An Ode To Scott Walker

Alec MacGillis has an amazing, detailed, and lengthy profile of Wisconsin Governor Scott Walker in the latest edition of The New Republic.

This paragraph stood out to me:

Walker is deflecting any 2016 speculation for now, since he must first win reelection this fall against Mary Burke, a former bicycle-manufacturing executive. But he has been traveling extensively outside of Wisconsin building ties with national Republicans. In a single four-day stretch last year, as the legislature was grappling with the budget, he gave a speech at the Prescott Bush Awards Dinner in Stamford, Connecticut, attended a New York GOP fund-raiser at the “21” Club, and gave a keynote speech to the Polk County Republican Party in Iowa. And there is little doubt Walker believes himself ready for the national scene. In 2012, he took the unusual step of sending Mitt Romney a lengthy e-mail telling him what he was doing wrong. (He got no reply.) Compared with Romney, Walker would offer one clear advantage—it would be hard to cast a small-town preacher’s son as a plutocrat. Otherwise, though, it is difficult to envision how Walker would broaden his party’s national appeal beyond the same shrinking pool of voters that Romney drew from.

The title of MacGillis’ article, as well as his point about the demographic crisis facing the GOP in presidential elections, made me think of one of my favorite Minor threat songs.


Minor Threat:

As covered by Slayer:

For the background on this song, check out this article.

2 replies »

  1. I believe he will be the nomination, hes a governor who successfully took on the Unions, this will go a long way with the base. What does Rubio or Rand Paul offer? legislation proposals, wow, sign me up!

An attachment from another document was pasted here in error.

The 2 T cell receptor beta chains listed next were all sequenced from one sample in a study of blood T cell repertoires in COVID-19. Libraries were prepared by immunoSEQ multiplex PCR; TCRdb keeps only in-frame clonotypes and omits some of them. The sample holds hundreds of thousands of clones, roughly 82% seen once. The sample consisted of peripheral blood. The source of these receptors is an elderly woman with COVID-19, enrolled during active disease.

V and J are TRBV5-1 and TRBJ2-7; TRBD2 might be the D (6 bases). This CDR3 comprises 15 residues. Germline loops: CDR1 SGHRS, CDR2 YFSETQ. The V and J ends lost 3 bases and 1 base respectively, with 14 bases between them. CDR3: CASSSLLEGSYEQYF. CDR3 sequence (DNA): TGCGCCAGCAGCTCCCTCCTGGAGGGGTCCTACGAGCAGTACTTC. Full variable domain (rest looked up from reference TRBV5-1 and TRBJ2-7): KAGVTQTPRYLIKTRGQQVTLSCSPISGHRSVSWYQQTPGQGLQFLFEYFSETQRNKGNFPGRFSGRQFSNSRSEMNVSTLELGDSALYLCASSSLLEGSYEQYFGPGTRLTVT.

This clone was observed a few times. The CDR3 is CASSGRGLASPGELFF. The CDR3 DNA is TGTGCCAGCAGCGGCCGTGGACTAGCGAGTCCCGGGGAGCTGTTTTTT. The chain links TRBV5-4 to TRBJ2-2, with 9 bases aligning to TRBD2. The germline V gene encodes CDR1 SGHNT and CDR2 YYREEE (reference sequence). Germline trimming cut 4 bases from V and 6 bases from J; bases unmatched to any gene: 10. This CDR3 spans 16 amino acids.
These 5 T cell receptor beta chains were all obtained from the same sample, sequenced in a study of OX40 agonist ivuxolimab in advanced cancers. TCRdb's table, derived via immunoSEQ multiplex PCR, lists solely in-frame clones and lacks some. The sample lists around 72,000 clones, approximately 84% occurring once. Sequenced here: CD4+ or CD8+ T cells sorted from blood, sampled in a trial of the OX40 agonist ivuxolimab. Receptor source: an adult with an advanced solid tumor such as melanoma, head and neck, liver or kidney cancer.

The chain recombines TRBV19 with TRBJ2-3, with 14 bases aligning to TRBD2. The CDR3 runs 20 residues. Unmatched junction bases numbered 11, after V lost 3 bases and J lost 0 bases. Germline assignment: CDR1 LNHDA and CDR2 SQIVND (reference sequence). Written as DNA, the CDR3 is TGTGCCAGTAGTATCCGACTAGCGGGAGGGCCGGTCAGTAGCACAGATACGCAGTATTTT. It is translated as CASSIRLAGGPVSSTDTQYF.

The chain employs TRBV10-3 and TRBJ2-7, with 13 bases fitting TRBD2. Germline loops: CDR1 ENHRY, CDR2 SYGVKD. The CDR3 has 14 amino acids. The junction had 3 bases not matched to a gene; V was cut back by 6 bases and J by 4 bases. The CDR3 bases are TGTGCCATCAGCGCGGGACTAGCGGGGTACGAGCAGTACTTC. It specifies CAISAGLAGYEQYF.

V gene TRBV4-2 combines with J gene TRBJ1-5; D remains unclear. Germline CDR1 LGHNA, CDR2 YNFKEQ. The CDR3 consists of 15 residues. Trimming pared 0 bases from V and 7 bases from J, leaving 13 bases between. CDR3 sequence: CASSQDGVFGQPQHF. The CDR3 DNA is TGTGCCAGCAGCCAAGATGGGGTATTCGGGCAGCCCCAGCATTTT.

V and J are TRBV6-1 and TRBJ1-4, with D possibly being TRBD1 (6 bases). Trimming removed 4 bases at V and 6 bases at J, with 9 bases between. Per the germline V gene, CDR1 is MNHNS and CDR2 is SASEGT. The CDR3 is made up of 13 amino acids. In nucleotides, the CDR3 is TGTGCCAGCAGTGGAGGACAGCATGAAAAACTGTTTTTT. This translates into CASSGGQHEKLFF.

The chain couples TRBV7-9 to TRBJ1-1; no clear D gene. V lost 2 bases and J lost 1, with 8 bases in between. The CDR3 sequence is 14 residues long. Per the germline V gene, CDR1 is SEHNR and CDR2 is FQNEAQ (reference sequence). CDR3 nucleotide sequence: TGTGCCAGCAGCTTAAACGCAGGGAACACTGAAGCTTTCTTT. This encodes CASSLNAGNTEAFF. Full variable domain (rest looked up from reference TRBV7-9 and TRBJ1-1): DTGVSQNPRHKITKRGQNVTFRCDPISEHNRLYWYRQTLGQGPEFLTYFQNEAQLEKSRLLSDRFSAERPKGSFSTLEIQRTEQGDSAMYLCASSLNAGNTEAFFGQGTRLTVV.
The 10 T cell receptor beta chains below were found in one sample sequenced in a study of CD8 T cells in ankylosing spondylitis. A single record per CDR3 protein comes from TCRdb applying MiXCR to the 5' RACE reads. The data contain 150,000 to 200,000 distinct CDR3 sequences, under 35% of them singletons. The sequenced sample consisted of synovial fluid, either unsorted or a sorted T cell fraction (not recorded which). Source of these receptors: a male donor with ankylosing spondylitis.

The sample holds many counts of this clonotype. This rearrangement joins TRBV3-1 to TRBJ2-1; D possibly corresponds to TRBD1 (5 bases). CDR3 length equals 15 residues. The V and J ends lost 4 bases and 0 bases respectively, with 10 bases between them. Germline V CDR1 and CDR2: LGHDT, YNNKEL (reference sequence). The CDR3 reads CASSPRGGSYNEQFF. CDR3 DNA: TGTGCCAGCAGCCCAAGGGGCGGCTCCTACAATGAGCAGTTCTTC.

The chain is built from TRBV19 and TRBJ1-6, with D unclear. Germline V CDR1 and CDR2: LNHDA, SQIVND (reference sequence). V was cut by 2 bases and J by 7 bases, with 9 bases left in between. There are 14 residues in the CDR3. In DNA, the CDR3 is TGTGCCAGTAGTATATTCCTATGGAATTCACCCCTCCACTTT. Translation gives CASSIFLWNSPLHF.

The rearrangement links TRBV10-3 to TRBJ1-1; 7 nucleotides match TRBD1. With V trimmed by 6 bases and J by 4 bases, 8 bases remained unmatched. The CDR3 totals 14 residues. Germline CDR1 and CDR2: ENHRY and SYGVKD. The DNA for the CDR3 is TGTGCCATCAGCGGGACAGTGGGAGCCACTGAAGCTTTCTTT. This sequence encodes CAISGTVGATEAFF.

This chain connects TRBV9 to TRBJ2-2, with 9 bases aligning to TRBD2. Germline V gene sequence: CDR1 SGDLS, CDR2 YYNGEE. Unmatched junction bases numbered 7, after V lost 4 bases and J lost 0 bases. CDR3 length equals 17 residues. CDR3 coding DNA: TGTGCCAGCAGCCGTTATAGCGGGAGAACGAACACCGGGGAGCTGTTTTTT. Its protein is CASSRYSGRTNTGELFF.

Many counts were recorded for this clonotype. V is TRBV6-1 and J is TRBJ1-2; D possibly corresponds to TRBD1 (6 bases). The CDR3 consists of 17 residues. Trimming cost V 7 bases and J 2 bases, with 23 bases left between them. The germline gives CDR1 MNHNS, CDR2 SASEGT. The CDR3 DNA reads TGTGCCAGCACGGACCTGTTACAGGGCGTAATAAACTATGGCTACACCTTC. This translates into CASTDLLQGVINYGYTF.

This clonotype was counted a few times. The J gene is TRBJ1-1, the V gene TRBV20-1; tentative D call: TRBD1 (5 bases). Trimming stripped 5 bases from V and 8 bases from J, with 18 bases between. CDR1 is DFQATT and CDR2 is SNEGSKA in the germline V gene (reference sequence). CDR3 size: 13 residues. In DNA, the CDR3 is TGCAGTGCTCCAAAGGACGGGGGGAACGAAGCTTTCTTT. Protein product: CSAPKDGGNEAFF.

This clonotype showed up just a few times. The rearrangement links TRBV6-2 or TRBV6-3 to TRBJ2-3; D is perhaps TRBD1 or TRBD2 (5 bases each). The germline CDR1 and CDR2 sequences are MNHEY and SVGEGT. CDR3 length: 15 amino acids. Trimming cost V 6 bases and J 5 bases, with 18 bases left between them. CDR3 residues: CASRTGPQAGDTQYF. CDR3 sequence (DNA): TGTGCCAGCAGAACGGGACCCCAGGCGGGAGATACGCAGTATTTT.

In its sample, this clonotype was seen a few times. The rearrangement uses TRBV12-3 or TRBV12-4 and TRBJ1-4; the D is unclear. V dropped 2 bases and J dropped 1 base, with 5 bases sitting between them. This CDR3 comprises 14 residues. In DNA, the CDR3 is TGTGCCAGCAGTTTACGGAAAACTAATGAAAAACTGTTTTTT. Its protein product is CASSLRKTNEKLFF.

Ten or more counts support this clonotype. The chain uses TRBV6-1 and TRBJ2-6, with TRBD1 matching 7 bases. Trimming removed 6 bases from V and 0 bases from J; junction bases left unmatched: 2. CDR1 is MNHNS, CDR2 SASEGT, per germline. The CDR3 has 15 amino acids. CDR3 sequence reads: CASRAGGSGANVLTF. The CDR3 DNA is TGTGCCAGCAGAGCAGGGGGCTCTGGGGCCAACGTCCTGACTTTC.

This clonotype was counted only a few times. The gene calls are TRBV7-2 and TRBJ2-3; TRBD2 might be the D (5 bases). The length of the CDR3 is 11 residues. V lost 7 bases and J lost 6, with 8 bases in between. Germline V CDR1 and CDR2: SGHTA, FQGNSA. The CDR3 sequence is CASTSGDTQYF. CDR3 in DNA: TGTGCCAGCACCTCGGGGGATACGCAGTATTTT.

In terms of his electability, I think the election in 2016 will be similar to 2008. It did not matter who the Republicans nominated they were not going to win, they could have brought back George Washington from the grave and it not have mattered.

    I think the 2016 will be similar, not that Walker is as articulate or as likable as Obama, but people are waking up to the disaster of the Obama administration. Obama care, Benghazi, IRS scandal, the releasing of the 5 Taliban prisoners, the deterioration in Iraq. Who ever the Democrats nominate (Clinton), will be linked to Obama and his policy. That’s my prediction, time will tell.

  2. Scott Walker comes across as a lightweight both in terms of intellect and experience, New Republic went a bit too far in stressing the supposed toxic racial angle but there is no doubt Walker – along with his Republican-dominated legislature – have done and are doing all they can to suppress minority voting. In this he is no different than Republican governors in Michigan, Ohio, and Pennsylvania – all swing states necessary for whoever hopes to win the Presidency in 2016. Don’t assume that just because Fox News is obsessed with Benghazi that it will have much impact outside the Republican base. The general electorate won’t care – same goes for the other Republican-hyped “scandals”. If Walker should get the nomination (doubtful) he will come off very poorly against Hillary, in swing states and in the context of the debates. She will also have little difficulty in asserting a separate political stance from that of Obama, while still maintaining a respectful attitude toward his administration (which, again is only a “disaster” if you are a Fox News addict and part of the 25-30% belonging to the far right base).

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